I made a spontaneous trip to the theater to see John Wick (2014) last night, knowing very little going in, and only half-excited after viewing the trailer. Tom from Digital Shortbread probably offers a more knowledgeable review on the film than I can, but based off my somewhat limited viewing of action flicks and Keanu Reeves movies, here is my very subjective review on the film.

I’m not sure if I missed all the ads, or John Wick just sneaked up on me. I don’t recall seeing previews for the film before I saw any other movies in theater, so I imagine there wasn’t as much push for John Wick as previous other actions movies to have come out this year.

For those of you who don’t know what John Wick is about, the story can be summed up simply as a revenge action flick. John (Keanu Reeves) has lost everything important to him. The movie opens with us watching his wife’s life flash before his eyes, leading to her eventual death when the doctor pulled the plug. It’s not entirely explained how or why she died, but early on we get a glimpse of John’s vulnerable side as he’s deals with his wife’s passing. After her funeral, John arrives home and receives a dog: a final gift from his wife, with a letter, offering another life to help him cope with his grief.

What appears to be the next day, John is filling up his ’69 Mustang with gas at a station when Iosef (Alfie Allen) and a couple of his friends approach him, offering to buy his car. John refuses, and of course, that’s not the end of it. Later that evening, Iosef and his buddies break into John’s home, beat him up, murder his dog, and steal his car.

And then we’re on to act two of the film, which makes up the majority of the film’s 96-minute run-time.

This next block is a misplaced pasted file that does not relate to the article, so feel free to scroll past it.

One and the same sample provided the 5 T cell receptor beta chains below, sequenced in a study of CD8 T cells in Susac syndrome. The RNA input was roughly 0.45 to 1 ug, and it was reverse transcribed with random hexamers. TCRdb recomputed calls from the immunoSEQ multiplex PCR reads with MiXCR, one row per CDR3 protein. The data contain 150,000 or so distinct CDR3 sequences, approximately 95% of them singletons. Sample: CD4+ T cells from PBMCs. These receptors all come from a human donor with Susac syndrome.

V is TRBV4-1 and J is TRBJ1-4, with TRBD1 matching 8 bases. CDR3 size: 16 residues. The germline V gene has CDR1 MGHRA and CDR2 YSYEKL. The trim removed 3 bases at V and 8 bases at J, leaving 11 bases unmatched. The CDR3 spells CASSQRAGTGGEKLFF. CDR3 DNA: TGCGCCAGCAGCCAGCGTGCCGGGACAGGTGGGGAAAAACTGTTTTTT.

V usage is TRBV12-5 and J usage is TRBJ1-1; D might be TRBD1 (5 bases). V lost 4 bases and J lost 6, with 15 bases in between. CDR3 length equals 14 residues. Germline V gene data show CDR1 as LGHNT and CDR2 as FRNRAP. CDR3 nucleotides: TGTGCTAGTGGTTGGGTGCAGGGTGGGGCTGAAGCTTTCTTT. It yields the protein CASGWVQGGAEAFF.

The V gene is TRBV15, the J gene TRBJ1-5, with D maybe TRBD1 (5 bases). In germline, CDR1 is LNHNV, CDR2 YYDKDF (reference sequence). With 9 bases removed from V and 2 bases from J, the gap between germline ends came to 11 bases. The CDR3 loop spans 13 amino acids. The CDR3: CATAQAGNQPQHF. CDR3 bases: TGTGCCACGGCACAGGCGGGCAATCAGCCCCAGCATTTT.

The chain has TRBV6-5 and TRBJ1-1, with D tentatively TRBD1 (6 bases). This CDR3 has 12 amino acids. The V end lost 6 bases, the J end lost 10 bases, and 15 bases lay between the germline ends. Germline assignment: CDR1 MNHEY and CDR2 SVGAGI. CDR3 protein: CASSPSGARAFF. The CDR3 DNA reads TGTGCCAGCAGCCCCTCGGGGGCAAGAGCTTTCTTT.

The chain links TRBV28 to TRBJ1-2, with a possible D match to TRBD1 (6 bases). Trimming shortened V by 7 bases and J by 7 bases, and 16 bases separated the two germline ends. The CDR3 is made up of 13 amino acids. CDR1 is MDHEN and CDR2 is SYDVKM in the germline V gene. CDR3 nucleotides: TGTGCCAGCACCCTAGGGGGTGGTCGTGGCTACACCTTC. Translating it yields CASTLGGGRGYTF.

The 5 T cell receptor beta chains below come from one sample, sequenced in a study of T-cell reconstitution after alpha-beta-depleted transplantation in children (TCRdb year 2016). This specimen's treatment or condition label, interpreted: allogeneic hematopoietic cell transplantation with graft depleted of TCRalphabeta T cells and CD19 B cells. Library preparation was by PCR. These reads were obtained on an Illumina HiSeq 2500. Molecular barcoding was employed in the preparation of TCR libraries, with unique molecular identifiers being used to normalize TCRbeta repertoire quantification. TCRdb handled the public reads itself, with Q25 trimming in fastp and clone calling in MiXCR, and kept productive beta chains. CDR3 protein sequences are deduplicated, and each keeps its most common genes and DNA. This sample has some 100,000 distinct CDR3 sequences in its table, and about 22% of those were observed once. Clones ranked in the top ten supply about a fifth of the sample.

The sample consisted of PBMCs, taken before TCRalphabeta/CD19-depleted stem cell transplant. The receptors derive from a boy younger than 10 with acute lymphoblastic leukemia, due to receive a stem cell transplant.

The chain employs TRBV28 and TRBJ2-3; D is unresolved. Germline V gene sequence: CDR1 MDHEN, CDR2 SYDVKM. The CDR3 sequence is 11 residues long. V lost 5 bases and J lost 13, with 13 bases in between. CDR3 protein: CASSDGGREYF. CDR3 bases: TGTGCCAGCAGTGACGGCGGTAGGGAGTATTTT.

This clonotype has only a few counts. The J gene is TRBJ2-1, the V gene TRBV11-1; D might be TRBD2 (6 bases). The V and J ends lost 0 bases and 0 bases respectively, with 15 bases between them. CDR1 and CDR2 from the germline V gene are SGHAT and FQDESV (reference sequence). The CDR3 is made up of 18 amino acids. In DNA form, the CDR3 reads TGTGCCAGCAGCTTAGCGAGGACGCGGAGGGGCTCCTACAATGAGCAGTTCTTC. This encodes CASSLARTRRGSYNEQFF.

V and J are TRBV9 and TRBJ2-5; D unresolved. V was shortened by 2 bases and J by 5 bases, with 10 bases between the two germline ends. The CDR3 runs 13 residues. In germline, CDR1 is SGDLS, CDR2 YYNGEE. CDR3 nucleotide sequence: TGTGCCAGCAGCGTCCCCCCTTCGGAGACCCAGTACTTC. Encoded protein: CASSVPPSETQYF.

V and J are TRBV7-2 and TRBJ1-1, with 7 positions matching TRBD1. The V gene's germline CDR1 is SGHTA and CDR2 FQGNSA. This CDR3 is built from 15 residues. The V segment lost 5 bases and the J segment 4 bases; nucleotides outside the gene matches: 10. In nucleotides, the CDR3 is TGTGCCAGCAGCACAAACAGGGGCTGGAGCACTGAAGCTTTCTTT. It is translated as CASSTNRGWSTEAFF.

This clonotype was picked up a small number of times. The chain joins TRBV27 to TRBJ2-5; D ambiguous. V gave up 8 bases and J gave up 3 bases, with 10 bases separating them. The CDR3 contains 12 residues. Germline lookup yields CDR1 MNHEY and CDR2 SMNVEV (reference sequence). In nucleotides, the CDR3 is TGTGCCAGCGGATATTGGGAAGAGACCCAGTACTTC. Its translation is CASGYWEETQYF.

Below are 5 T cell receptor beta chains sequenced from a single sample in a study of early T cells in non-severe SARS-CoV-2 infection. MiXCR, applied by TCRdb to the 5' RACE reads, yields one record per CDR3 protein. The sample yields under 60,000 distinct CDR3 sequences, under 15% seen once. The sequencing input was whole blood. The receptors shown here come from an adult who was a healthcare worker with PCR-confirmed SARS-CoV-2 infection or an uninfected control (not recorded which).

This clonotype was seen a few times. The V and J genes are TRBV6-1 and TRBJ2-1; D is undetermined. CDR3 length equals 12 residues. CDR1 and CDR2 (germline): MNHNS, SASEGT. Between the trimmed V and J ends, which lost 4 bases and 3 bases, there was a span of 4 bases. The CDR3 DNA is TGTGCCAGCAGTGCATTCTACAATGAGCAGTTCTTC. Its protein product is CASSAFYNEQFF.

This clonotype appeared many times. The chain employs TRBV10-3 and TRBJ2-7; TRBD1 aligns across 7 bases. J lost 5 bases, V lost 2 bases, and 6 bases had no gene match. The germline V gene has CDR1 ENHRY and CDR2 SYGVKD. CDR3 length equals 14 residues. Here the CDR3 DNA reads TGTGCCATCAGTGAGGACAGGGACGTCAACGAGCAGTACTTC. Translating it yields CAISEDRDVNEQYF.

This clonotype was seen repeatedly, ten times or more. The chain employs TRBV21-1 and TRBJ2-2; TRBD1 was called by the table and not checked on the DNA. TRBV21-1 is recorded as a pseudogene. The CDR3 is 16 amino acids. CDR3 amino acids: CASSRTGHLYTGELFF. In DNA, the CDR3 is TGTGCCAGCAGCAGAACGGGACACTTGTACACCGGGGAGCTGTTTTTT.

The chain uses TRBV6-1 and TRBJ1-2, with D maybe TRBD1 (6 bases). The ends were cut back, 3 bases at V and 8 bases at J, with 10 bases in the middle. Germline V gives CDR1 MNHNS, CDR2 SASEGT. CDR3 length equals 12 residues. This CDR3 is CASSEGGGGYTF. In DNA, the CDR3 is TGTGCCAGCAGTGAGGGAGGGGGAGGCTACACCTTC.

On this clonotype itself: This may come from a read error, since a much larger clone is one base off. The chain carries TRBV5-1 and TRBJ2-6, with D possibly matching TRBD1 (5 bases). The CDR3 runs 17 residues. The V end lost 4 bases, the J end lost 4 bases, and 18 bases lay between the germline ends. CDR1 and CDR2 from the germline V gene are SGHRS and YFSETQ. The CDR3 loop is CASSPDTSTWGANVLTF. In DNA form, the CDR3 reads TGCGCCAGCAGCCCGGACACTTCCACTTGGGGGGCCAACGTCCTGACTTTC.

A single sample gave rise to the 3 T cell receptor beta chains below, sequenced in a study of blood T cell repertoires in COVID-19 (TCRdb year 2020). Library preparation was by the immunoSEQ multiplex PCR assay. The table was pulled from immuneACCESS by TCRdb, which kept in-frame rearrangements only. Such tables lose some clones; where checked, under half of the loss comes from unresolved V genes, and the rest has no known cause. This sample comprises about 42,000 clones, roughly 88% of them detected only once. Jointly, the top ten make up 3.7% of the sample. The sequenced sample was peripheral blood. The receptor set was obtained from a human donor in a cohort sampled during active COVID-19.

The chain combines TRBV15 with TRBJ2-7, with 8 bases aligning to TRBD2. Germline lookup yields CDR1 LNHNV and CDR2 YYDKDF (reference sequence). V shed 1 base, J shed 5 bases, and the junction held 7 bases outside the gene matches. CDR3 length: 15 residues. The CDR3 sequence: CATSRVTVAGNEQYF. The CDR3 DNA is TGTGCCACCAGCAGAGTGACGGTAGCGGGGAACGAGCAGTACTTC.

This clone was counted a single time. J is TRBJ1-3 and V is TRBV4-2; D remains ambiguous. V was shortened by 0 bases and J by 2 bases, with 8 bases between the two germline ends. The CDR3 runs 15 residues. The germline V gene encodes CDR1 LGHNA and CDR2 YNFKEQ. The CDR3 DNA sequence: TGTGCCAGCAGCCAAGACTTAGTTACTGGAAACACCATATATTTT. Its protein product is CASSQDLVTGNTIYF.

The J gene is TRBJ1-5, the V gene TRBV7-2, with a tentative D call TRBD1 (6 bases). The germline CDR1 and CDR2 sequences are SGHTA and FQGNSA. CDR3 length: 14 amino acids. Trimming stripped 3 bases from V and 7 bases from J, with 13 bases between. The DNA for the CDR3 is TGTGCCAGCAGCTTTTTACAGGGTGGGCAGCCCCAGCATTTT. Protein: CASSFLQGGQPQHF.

I won’t mention any spoilers beyond that, because it’s for viewers to enjoy who haven’t seen the film yet. What I will say is that the film takes off with adrenaline, yet as viewers, we don’t feel out of breath. It’s not an original idea for a man to seek vengeance for that kind of act, or for us to see a new hero arise that was living “on the other side” for the past five years. But what we get out of John Wick is a hyper-violent revenge story that introduces the action prowess of Keanu Reeves to a new generation. Reeves is no stranger to the action genre, but John Wick might be his most successful action film since The Matrix (2000), if I dare cross a line in saying so. This isn’t the first time Reeves’s acrobatic skills have been on display, but it’s what he does with a gun that makes everyone keenly aware that his character is not to be dealt with. It is not simply a killing spree when John Wick enters the room. He knows how to make a gun dance, and the scenes where he is in action, killing all those who get in his way, is not just a killing: it’s an art.

Viggo (Michael Nyqvist), Iosef’s father, describes John Wick as “the man who takes care of the boogeyman.” It’s a funny title to hold, but Reeves is adept at playing a believably violent, revengeful man on the hunt. John Wick is certainly Reeves’s movie through and through. The choreographed fight scenes reminded of Jason Bourne in the Bourne series. The film is slickly edited thanks to Elísabet Ronalds’s handy work, who was able to make the action scenes even more interesting to watch on screen. It also seems possible to suggest that “John Wick” could become a action franchise name included with the likes of Ethan Hunt and Jason Bourne if producers decide to turn it into a franchise.

My greatest fear in going in to see John Wick was that I’d see a stylistically-engaging film that was low on substance. The style was definitely present, but the movie did fail to offer a very memorable storyline. Despite that, I still really liked John Wick. Keanu Reeves carried the movie, and there were decent, though somewhat unmemorable performances by Willem Dafoe and Michael Nyqvist. I wish they would have given these guys more to do as they’re both talented actors, but the screenplay lacked the necessary pull to make these characters come alive on screen, even with the actors’s best efforts.